By Rose Murray Brown MW  Published in The Scotsman 23 June 2018

Imagine a red wine with bright cherry fruits, velvety soft texture and refreshing tart acidity.  The juicy tangy Blaufrankisch grape is the perfect summer time medium-bodied red – ideal for anyone who usually drinks Pinot Noir or Syrah.

Most examples of Blaufrankisch come from Austria, or countries which were once ruled by the Hapsburg monarchy.  It is strangely not that well known in the UK as the wines available from this versatile hidden gem are often great value – like our star value buy – a beautifully mature example of Slovenian Blaufrankisch at just £11.95. 

The grape is believed to derive from a natural cross between Blauer Zimmettraube and Weisser Heunisch.  It was first documented in 1862 at a grape variety exhibition in Vienna in Austria.  It was known as Lemberger after Lemberg in Austria’s Styria and Limberg in Maissau in Austria’s Niederosterreich – and it is still known as Lemberger in Germany today.  Some believe it actually derives from Lower Styria, in an area which is now part of Slovenia.

In Germanic tradition, the Blaufrankisch name it was given derives from its large blueish-black grapes which look distinctly blue in the vineyard.  The Frankisch word comes from the historic Franconia region of Germany.

Austria Blaufrankisch grapeToday, Blaufrankisch is one of Austria’s most popular red grapes covering 6.5% of its vineyard area with just over 3,000 hectares.  This vigorous late ripening grape is most important in Austria’s Mittelburgenland where it grows particularly well on clay-rich soils.  In Eisenberg DAC with its iron rich soils and Leithaberg DAC, examples are particularly nervy and refined.  Austrian wineries who make dense elegant examples are Moric, Nittnaus, Pichler-Krutzler, Wohlmuth and Pieler to name a few. 

Like Pinot Noir, Blaufrankisch is particularly popular for its versatility – as it can make a variety of different styles from light rose, light Beaujolais-style quaffers to serious intense Rhone-like reds for maturing  – through to sweet dessert Eiswein.  It is also a popular crossing partner – with St Laurent it created Austria’s beloved Zweigelt grape.  It was also a parent in the crossing of Blauberger, Roesler, Rathay, Cabernet Mitos – to name a few.

DNA has proved that Kekfrankos (the literal translation of Blaufrankisch) in Hungary is the same grape – and it is more prolific here than in Austria – with 8,000 hectares mainly in Kunsag and Szekszard in the south, Eger in the northeast and Sopron near Austria.   One highly rated Austrian producer, Franz Weninger, makes lively spicy rich examples on both sides of the Austria-Hungarian border in Burgenland and Sopron.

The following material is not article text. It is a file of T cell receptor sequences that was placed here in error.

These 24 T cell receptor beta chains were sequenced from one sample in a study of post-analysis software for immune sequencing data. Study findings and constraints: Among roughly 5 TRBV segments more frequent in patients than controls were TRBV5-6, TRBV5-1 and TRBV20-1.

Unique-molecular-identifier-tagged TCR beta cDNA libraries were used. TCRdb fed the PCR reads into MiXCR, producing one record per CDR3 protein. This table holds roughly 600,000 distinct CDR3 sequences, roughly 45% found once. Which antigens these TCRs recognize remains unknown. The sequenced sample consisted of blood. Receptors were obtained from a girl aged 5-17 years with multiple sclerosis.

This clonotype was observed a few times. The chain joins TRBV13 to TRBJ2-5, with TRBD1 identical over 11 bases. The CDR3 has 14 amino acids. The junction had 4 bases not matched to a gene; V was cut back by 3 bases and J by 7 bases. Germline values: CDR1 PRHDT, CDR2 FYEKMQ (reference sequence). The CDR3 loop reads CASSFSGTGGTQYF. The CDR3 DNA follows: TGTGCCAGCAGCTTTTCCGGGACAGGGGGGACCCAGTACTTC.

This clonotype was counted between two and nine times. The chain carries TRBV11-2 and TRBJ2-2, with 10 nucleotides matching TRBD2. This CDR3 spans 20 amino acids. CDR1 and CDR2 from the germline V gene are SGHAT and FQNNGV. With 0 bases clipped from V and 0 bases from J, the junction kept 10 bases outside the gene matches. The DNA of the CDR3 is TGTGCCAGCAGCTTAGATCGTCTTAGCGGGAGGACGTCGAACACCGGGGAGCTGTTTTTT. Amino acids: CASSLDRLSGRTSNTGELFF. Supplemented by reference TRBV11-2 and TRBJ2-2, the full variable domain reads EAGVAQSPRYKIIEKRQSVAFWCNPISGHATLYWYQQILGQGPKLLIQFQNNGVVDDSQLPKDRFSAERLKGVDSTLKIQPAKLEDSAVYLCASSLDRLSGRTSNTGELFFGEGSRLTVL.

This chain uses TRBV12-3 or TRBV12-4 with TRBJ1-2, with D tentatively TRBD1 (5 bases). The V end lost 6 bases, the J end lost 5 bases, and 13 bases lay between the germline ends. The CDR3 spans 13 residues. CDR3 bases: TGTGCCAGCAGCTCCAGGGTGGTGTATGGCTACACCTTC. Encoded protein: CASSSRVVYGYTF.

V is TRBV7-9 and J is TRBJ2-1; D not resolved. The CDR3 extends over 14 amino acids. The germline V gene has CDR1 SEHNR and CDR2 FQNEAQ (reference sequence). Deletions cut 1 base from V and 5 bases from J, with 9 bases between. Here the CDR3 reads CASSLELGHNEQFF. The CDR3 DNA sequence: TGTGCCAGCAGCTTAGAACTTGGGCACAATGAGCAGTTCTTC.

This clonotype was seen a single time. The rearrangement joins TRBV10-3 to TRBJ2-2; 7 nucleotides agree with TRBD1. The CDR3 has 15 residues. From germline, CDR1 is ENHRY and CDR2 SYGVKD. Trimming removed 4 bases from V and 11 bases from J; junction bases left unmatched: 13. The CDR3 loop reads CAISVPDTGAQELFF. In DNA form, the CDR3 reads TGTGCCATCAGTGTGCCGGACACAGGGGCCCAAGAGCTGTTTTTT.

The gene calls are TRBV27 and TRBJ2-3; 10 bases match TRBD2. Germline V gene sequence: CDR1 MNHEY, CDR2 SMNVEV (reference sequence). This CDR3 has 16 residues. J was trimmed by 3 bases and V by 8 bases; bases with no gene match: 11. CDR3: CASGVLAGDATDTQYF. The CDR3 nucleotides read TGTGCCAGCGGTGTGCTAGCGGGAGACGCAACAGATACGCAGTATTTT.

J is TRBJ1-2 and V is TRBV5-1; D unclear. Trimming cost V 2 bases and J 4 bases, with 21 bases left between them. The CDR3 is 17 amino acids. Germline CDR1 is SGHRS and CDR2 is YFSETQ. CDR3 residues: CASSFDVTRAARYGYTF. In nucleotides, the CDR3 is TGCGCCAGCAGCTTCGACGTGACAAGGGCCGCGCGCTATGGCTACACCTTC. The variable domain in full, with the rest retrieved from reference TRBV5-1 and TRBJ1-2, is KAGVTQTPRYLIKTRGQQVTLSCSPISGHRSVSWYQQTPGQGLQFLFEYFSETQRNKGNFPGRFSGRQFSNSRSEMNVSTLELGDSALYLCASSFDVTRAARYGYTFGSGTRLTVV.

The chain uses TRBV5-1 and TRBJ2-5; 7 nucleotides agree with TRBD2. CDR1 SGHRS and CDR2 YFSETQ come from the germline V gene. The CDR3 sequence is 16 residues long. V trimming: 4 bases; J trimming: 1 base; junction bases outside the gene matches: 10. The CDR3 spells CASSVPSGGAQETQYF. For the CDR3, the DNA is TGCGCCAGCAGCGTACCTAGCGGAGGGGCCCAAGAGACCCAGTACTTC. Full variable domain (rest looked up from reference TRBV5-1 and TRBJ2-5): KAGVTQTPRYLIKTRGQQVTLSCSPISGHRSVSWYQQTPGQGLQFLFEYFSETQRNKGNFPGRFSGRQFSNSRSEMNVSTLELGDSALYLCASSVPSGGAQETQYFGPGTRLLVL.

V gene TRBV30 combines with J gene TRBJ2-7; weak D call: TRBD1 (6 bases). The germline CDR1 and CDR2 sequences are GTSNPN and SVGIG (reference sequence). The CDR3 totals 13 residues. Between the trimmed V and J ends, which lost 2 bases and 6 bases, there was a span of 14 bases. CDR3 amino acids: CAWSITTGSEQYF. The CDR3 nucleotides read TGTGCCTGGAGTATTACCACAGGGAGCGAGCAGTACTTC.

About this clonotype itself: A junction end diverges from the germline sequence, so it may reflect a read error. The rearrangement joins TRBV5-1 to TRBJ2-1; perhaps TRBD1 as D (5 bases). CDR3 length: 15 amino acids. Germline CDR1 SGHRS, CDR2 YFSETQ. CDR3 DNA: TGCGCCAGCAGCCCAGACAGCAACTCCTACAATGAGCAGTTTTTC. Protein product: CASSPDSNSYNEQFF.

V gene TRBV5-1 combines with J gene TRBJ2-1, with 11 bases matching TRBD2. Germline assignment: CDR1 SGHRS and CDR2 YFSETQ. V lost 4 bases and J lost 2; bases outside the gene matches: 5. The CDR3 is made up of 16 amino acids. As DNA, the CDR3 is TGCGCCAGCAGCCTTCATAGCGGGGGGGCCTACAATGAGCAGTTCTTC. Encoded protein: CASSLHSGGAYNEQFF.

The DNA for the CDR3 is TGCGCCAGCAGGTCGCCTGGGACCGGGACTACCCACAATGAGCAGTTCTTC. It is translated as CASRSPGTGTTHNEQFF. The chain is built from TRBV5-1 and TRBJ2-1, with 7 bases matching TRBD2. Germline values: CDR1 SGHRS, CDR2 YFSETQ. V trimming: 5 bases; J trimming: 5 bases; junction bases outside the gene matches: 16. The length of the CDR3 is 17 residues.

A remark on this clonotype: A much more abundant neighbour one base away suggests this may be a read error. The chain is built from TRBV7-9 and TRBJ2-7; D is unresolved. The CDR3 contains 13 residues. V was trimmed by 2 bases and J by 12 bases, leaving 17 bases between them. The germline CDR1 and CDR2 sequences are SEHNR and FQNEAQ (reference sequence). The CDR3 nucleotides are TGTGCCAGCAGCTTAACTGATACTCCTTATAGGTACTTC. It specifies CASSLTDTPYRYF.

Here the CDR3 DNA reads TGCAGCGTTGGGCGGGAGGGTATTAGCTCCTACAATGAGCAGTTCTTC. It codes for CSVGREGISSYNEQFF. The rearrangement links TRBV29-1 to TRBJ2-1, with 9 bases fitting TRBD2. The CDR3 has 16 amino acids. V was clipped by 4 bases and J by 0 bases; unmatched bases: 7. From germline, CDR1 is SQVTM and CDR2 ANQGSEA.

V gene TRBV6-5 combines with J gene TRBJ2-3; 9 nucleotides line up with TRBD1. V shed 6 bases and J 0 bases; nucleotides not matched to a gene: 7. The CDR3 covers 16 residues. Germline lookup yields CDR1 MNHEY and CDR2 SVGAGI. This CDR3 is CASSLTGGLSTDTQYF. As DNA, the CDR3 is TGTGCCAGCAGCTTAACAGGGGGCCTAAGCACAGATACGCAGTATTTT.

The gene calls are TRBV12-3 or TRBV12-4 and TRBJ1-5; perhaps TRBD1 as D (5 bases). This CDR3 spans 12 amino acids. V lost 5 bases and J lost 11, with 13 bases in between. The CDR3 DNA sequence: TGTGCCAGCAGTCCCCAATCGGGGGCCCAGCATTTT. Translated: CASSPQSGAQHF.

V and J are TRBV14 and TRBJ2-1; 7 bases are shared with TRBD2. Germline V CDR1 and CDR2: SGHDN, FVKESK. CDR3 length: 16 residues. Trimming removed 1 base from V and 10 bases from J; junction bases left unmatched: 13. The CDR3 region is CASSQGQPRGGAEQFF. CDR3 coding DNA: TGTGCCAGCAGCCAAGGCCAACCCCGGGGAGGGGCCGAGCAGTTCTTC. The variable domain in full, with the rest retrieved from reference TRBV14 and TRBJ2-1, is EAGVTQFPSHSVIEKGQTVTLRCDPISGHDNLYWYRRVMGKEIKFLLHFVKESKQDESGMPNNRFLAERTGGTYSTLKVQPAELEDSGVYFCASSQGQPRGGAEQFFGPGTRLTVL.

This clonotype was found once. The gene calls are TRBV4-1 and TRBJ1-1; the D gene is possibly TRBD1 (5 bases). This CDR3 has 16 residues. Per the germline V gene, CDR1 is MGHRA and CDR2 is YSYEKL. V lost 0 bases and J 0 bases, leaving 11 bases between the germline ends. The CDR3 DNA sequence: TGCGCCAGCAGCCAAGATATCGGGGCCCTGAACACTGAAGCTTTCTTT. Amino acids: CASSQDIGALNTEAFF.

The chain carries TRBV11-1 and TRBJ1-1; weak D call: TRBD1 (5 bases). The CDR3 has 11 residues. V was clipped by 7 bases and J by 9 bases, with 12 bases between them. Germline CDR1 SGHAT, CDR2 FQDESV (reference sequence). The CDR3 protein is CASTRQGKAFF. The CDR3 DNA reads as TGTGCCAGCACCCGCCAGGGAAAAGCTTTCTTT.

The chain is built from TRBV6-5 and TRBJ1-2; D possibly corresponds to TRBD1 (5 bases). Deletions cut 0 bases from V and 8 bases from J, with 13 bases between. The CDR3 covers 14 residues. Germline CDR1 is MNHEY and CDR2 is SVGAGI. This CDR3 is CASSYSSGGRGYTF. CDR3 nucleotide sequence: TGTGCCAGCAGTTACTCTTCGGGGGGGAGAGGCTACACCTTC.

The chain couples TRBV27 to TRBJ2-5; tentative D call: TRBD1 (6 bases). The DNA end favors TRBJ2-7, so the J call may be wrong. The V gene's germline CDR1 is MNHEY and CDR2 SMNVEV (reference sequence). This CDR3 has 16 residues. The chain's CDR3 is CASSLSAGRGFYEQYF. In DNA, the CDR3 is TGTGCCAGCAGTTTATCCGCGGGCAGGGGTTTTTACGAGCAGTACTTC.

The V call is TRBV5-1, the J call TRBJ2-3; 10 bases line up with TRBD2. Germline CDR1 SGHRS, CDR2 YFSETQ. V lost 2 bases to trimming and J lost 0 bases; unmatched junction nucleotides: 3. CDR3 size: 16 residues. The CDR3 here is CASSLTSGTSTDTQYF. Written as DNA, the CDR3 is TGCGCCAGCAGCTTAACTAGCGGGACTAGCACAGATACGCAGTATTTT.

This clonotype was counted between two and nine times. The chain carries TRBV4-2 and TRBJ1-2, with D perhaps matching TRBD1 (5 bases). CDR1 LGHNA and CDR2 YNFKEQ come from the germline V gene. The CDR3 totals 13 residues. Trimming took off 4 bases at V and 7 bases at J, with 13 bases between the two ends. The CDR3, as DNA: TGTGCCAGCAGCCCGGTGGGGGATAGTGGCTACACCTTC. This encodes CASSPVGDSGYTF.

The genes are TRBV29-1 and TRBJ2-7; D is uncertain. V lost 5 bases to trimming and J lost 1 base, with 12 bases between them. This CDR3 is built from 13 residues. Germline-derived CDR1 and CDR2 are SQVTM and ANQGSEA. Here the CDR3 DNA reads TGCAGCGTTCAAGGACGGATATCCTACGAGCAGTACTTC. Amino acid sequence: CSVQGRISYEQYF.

This popular grape is also found in Croatia under the name of Borgonja with 800 hectares, in Slovakia with 2,000 hectares known as Frankovka Modra and even in Italy’s Friuli region with 127 hectares.  It has even crossed the Atlantic now growing in Washington State’s Yakima Valley, Canada’s British Columbia and New York’s Finger Lakes – and down-under with an Austrian-born family in the Adelaide Hills of South Australia.

When serving Blaufrankisch, bear in mind that it goes well with similar dishes which match with Pinot Noir.  My favourite is roast duck or lamb – in Austria it is often served with veal or gamebirds and in Hungary with braised meat goulash.  For a summer time red, it would also be delicious with duck breast salad.


Podravje, Slovenia: MODRA FRANKINJA 2009 Dveri Pax (13%) 
(£11.95 The Wine Society   ***STAR VALUE BUY***

In Stajerska in eastern Slovenia near the Austrian border, Blaufrankisch is known as Modra Frankinja.  The name might be unprounceable but the wine is wonderful and scored very highly in our recent Slovenian tasting.  This beautifully mature lightly oaked perfumed example comes from a steep vineyard near Maribor at the Benedictine Admont Abbey which was revived in 2001, after Slovenia gained independence.

Burgenland, Austria: BLAUFRANKISCH 2015 Feiler-Artinger (13%)
(£10.99 Waitrose)

From my favourite Austrian winemaker, the charming Kurt Feiler-Artinger makes characterful earthy examples of Blaufrankisch in the wonderful town of Rust.  This savoury red tastes similar to an Italian Barbera with its tangy spicy fruit, some tannin structure, with rich dense fruits without being too overpowering.

Burgenland, Austria: CLASSIC BLAUFRANKISCH 2015 Hans Igler (13%)
(£10.50 The Wine Society  

Another great example of what good value Blaufrankisch can be.  Juicy, ripe, gently spicy, softly tannic, lightly oaked example which tastes a bit like a tangy young Syrah – with an extra kick of acidity on the finish which makes the grape so refreshing.   Made by Hans Igler’s daughter Waltraud and husband Wolfgang who took over after Hans died.

Burgenland, Austria: BLAUFRANKISCH KULM 2012 Heidi Schrock (13.5%)
(£17 Alpine Wines

Heidi Schrock is a legend in Burgenland, making some of the best Blaufrankisch examples.  Her Kulm vineyard was planted by her great aunts in the 1950s.  Her wines often do need time to mature, so six years on this example is nearing its best with mellow succulent ripe cherry fruits, subtle oak notes from 14 months in large oak and an elegant textured palate.

Szekszard, Hungary: KEKFRANKOS RESERVE 2012 Ferenc Takler
(£18.50 Woodwinters, Edinburgh & Bridge of Allan)         

Rich black cherry aromas with plummy depth, an open voluptuous palate with soft tannins and a fresh acid bite to the finish.  This is one of Hungary’s best examples of the grape, matured for 14 months in new 500 litres indigenous oak barrels by the well-known Ferenc Takler, a ninth generation winemaker & former Hungarian winemaker of the year.

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